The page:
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Entertainment Weeklies Are Cozying Up To Trump First Family

Its {nearly|not quite|not exactly} February 2017, Donald Trump is the 45th president, and checkout counter weeklies are singing praises of {the new|the brand new|the newest} first family.

Cute photos and stories are right up their alley People magazine has run headlines {about the|concerning the|in regards to the} former first family including Make the Obama Familys Favorite Apple Pie and Barack Obamas 50th Birthday Dance Party . {But in|However in|In} a political moment marked by over one million people taking to American streets {to demonstrate|to show} views {often|usually|frequently} at odds with {the new|the brand new|the newest} U. S. leader, the Trump family headlines feel slightly out of place.

Still, publications including People and Us Weekly {appear to be|look like|seem to be} covering the Trump clan like any regular old celebrity family {just one|just one single|only one} that happens to be surrounded by their fathers now immensely influential appointees. Like Jared Kushner, Ivankas real-estate-developer husband who now {has the|gets the|has got the} ear of not just his father-in-law, {but the|however the|nevertheless the} U. S. president. Or Steve Bannon, a champion of white supremacists, whose website Breitbart attacks immigrants, Muslims and Black Lives Matter supporters .

{Although|Even though} he was once a TV celebrity like {any other|any|every other} covered in tabloid pages, Trumps fame is now much different than that of actors and pop stars. Pictured without context, his smiling children represent love and inclusion, values American families hold dear. But Trump is angry , and his proposed policies are {far from|definately not|not even close to} inclusionary .

Staggering wealth, intense competition, unbreakable ties growing up Trump, reads a sub-headline on {the most recent|the newest|the most up-to-date} cover {of Us|folks|people} Weekly, {featuring a|having a} photo of five Trump kids (one is nearly 40) appearing to stage a goofy family moment. The titular article details {the various|the many|the different} Trumps affluent lives, noting that Tiffany had been picked to be featured on theRich {Kids|Children|Young ones} of Instagram account, that Michael Jackson once watched an 8-year-old Ivanka dance, and Don became a ski bum for {a year|per year|annually} after partying pretty hard in college.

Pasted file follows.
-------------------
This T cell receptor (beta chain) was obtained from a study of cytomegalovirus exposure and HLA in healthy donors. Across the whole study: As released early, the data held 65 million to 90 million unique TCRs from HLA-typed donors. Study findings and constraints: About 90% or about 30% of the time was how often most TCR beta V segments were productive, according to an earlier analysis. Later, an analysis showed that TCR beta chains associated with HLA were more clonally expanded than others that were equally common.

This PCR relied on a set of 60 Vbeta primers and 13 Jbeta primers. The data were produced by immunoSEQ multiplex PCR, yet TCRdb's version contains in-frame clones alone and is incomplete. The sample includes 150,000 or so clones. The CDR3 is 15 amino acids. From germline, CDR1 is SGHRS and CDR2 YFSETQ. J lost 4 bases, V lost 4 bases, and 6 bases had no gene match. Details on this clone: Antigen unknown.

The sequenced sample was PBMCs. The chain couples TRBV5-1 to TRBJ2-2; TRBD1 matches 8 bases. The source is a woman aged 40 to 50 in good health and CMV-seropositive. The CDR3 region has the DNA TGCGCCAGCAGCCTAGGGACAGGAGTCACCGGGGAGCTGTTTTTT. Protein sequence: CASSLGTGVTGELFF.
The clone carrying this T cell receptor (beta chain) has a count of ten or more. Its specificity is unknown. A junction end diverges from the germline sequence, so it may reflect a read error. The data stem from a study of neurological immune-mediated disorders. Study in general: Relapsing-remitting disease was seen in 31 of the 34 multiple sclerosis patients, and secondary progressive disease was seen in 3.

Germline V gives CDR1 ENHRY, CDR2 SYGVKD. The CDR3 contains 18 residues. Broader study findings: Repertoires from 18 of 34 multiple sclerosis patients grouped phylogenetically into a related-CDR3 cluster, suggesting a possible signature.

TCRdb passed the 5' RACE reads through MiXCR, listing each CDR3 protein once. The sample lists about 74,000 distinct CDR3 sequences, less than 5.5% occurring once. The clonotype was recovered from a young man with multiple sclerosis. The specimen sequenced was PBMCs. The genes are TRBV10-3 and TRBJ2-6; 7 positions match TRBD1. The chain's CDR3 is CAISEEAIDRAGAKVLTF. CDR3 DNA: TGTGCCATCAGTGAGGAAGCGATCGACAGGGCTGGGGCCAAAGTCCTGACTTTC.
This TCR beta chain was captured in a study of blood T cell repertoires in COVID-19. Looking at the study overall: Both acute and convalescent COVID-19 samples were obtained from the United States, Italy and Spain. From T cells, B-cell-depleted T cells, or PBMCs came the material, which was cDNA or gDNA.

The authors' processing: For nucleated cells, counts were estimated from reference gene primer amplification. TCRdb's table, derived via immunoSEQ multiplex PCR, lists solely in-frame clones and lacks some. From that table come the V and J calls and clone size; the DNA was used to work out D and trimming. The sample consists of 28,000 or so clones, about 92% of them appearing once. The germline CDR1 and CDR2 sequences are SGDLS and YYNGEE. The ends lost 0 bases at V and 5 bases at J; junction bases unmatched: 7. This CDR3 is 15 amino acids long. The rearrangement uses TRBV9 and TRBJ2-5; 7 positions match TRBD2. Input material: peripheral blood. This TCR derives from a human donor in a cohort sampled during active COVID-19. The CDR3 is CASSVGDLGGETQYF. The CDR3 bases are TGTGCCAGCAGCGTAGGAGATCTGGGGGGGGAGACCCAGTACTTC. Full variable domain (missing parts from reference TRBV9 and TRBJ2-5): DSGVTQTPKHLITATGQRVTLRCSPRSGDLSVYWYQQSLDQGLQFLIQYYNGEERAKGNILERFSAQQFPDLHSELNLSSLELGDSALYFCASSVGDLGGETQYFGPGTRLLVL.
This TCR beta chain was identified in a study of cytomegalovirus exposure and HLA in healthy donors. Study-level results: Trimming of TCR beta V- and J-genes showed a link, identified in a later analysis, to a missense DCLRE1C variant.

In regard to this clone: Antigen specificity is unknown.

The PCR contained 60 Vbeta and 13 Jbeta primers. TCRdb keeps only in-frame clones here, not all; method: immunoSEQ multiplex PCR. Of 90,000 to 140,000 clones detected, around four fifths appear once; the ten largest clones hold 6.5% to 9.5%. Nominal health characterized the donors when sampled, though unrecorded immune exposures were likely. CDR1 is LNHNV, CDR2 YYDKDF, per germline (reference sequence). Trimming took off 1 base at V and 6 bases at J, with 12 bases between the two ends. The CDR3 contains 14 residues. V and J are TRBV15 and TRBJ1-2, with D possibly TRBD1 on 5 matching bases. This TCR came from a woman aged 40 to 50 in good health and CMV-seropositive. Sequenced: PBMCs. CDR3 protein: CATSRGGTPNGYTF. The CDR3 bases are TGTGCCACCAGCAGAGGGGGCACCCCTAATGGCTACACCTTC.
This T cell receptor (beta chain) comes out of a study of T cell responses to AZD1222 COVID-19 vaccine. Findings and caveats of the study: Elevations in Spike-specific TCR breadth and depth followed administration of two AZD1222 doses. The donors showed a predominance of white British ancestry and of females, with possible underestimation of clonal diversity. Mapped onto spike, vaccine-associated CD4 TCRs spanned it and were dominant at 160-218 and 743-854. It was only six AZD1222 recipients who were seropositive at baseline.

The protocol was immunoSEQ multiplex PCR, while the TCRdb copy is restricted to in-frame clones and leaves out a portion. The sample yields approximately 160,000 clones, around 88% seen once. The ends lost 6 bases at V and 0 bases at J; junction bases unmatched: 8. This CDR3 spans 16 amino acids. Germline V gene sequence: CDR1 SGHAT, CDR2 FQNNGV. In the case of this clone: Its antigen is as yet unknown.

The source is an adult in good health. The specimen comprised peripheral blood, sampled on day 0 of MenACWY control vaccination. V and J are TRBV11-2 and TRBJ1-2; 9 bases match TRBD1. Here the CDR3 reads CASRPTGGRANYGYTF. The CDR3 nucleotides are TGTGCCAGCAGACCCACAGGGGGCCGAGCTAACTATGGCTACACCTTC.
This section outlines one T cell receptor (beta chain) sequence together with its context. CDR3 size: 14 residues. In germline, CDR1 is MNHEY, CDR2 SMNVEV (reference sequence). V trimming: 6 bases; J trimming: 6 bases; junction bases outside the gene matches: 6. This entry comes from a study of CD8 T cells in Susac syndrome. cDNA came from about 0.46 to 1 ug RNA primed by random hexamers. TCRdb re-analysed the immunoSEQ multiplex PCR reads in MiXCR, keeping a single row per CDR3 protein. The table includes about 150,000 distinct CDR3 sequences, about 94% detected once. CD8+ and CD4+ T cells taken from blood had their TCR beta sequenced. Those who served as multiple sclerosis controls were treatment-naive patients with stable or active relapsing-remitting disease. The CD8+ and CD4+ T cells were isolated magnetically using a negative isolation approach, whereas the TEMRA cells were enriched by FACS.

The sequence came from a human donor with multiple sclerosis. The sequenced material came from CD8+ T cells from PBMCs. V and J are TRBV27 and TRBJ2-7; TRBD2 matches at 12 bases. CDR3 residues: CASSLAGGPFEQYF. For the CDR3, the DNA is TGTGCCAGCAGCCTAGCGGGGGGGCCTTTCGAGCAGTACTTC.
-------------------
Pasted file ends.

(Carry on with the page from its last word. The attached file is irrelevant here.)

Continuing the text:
Theres a dark absurdism in the contrast {between the|between your|involving the} weeklies sunny headlines (The First Family! ) and Trumps Twitter account .

Down in the comments on {social media|social media marketing|social networking}, one word keeps {coming up|approaching|coming} normalize. Objectively gross {pictures|images} of wealth aside, could the magazines conventional coverage of the Trump family be affecting readers politics? If the Trump family is shown favorably, sweetly, normally does that make it {easier to|better to|simpler to} swallow their patriarchs threatening rhetoric?

After tweeting out its latest cover, Us Weeklys followers were not happy. Commentersgeneral sentiment was critical of the publication, {and while|even though|although} some voices opposing that stance made themselves heard, they tweeted less in defense {of Us|folks|people} Weeklys editorial decision than against apparent Trump dissenters.